History Lessons: The Haute 5 Historical Landmarks in Miami

Toss those textbooks. As one of the most exciting cities in the U.S., Miami boasts locations as fascinating as they are historic. From pools to preserved areas of land, we’re counting down the places in Miami that warrant a page in the history books.

Biltmore Hotel

A fave among the hottest celebs, athletes and socialites since its opening, the Historic Biltmore Hotel of Coral Gables is truly a legend in Miami. As a standard setting resort, the Biltmore Hotel showcases championship golf, cosmopolitan dining, a luxury spa and premier conference facilities, all the while exceeding most refined expectations, says its Web site. Graced with unequivocal elegance and class, the Biltmore Hotel offers a stunning location in the exclusive Coral Gables area of Miami. Adjacent to the gorgeous Spanish-revival Biltmore Hotel stands the William H. Kerdyk Biltmore Tennis Center. Featuring 10 all-weather lighted hard courts and a large practice wall, players of all skill levels will love frequenting this beautiful venue located in the heart of Coral Gables. And afterward, cool off in the famous Biltmore pool.

1150 Anastasia Ave.; Coral Gables; (305) 460-5360

The Miami Freedom Tower

Let freedom ring! The Miami Freedom Tower is a monument to the trials of Cuban Americans in America. According to About.com, the first floor is a public museum detailing such things as boat lifts, life in pre-and post- Castro Cuba and the advances made by Cuban Americans in this country. The old newspaper offices have been converted to offices for the Cuban American National Foundation and meeting halls are set up for events, conferences and parties. The rooftop terrace space, famous for world-class receptions, overlooks beautiful downtown Miami and the Miami Bay.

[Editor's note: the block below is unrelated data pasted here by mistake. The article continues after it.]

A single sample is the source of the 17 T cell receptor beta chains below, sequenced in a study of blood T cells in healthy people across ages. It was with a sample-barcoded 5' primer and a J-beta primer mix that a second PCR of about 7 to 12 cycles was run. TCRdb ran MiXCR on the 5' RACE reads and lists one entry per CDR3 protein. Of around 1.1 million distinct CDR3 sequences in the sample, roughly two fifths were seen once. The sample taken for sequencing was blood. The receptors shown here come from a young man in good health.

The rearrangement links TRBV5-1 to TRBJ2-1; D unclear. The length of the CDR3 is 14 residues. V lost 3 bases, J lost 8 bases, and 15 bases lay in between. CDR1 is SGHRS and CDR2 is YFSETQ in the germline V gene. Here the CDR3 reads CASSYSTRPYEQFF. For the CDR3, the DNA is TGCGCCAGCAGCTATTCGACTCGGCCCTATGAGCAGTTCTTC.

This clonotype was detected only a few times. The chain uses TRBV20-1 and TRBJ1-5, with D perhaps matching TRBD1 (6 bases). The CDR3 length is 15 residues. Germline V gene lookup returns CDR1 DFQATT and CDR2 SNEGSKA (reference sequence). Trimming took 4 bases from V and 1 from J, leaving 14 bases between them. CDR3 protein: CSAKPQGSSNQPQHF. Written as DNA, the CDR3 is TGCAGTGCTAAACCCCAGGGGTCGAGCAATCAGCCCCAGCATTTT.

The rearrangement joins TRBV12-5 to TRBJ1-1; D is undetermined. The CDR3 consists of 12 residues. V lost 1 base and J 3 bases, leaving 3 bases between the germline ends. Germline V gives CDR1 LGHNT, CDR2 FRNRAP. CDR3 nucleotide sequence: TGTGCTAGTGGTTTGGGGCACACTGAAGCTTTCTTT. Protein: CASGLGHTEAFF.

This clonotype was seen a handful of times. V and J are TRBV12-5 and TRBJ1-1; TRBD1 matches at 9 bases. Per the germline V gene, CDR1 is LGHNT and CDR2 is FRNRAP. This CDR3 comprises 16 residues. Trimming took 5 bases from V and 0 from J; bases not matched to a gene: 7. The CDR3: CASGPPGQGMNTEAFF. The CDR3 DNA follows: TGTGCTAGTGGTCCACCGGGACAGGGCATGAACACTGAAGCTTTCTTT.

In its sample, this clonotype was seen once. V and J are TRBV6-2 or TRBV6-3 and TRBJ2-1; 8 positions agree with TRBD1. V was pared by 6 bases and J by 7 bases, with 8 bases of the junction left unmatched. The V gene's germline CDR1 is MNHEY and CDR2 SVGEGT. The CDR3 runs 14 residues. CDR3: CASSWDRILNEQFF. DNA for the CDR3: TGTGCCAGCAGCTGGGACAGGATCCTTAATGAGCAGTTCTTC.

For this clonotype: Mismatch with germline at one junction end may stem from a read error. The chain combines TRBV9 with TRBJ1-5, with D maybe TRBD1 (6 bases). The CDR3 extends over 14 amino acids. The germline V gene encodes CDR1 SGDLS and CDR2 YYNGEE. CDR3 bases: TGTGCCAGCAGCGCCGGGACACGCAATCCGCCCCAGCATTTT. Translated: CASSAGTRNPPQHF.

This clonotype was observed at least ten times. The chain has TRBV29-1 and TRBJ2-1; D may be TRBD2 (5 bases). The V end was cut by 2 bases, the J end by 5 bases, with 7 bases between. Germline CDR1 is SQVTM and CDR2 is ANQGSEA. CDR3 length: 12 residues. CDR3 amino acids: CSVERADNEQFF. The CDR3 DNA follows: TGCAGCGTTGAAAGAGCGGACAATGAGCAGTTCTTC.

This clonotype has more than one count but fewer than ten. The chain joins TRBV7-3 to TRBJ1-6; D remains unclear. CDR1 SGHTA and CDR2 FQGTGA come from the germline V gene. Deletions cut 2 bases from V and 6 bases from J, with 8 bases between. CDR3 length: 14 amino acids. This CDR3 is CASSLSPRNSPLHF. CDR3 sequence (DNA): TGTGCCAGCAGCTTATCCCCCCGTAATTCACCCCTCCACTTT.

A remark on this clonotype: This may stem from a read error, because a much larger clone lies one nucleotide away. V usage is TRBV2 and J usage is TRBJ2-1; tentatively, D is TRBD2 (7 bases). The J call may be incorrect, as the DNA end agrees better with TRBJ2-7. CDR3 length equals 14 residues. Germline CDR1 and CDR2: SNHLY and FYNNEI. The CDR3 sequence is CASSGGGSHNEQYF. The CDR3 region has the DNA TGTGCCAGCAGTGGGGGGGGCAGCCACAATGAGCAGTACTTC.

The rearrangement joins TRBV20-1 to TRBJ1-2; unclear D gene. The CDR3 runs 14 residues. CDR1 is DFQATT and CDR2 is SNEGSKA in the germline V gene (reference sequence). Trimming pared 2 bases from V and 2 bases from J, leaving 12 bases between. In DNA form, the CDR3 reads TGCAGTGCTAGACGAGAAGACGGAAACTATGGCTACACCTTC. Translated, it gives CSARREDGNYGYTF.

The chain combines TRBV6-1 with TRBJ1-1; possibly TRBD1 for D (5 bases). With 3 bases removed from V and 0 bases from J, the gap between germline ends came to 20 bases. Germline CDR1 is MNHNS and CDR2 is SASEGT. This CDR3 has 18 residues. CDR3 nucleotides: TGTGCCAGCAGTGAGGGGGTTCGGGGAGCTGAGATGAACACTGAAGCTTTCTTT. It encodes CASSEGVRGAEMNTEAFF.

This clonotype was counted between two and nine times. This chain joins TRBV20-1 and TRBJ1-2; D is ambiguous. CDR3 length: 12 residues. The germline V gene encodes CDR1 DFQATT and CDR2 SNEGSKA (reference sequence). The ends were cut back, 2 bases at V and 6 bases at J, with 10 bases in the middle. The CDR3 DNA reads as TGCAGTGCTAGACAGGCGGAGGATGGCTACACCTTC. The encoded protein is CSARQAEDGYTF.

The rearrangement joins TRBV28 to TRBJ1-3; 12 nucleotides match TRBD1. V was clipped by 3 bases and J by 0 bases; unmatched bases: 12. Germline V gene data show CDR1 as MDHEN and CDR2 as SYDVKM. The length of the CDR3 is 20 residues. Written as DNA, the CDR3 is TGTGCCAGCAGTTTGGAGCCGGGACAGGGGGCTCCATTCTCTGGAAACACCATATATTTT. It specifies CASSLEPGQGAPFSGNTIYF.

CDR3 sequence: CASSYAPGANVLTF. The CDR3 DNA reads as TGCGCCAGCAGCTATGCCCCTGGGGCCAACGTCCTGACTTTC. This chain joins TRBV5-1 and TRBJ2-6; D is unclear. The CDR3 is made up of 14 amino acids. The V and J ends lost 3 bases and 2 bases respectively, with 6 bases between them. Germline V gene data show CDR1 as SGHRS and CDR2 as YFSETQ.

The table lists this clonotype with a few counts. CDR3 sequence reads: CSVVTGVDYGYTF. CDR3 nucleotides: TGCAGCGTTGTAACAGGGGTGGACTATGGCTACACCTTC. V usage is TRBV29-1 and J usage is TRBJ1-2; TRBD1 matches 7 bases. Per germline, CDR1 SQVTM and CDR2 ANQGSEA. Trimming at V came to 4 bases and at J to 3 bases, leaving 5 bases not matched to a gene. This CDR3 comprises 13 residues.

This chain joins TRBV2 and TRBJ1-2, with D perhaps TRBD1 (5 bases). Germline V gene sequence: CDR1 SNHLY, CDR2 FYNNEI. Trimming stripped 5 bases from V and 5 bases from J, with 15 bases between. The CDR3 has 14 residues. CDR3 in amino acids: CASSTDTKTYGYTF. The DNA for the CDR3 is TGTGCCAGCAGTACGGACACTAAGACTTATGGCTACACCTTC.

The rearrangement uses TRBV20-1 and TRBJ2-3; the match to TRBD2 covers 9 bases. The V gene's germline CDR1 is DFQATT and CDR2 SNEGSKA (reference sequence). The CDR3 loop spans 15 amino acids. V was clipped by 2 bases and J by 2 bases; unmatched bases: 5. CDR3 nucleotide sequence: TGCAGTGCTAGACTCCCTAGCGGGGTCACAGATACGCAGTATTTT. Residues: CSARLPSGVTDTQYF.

600 Biscayne Blvd., Miami

Venetian Pool

In the middle of one of Coral Gables’ residential neighborhoods, hidden behind pastel stucco walls and wrought iron gates, is found one of the most special attractions of this special city – Venetian Pool. According to the Venetian Pool’s Web site, it is perhaps the only swimming pool anywhere to be included in the National Register of Historic Places. Certainly it is the only swimming pool of its kind with its vine-covered loggias, shady porticos, Spanish fountain, three-story observation towers and cascading waterfalls that spill into a free-form lagoon complete with coral rock caves and palm-fringed island.

2701 De Soto Blvd.; (305) 460-5306

Vizcaya Museum and Gardens

Along with being a National Historic Landmark, this stunningly beautiful retreat in the heart of Miami features a main house, ten acres of formal gardens, a rockland hammock (native forest), and soon-to-be-restored historic village. Built by agricultural industrialist James Deering in 1916, Vizcaya Museum & Gardens has been a diplomatic seat of Miami-Dade County, having hosted some of the world’s most renowned dignitaries such as Queen Elizabeth II, Pope John Paul II, President Ronald Reagan, and King Juan Carlos I and Queen Sofia of Spain.

3251 South Miami Ave., Miami; (305) 250-9133

The Miami River Circle

The Miami Circle archaeological site is regarded as being of local, regional, and statewide significance due to it being believed to be the only cut-in-rock prehistoric structural footprint ever found in eastern North America.  The site, according to its Web site, potentially qualifies for listing in the National Register of Historic Places. Architecturally unique, it consists of a perfect circle of 24 holes or basins cut into the limestone bedrock on a coastal spit of land, surrounded by a large number of other holes.

401 Brickell Ave., Miami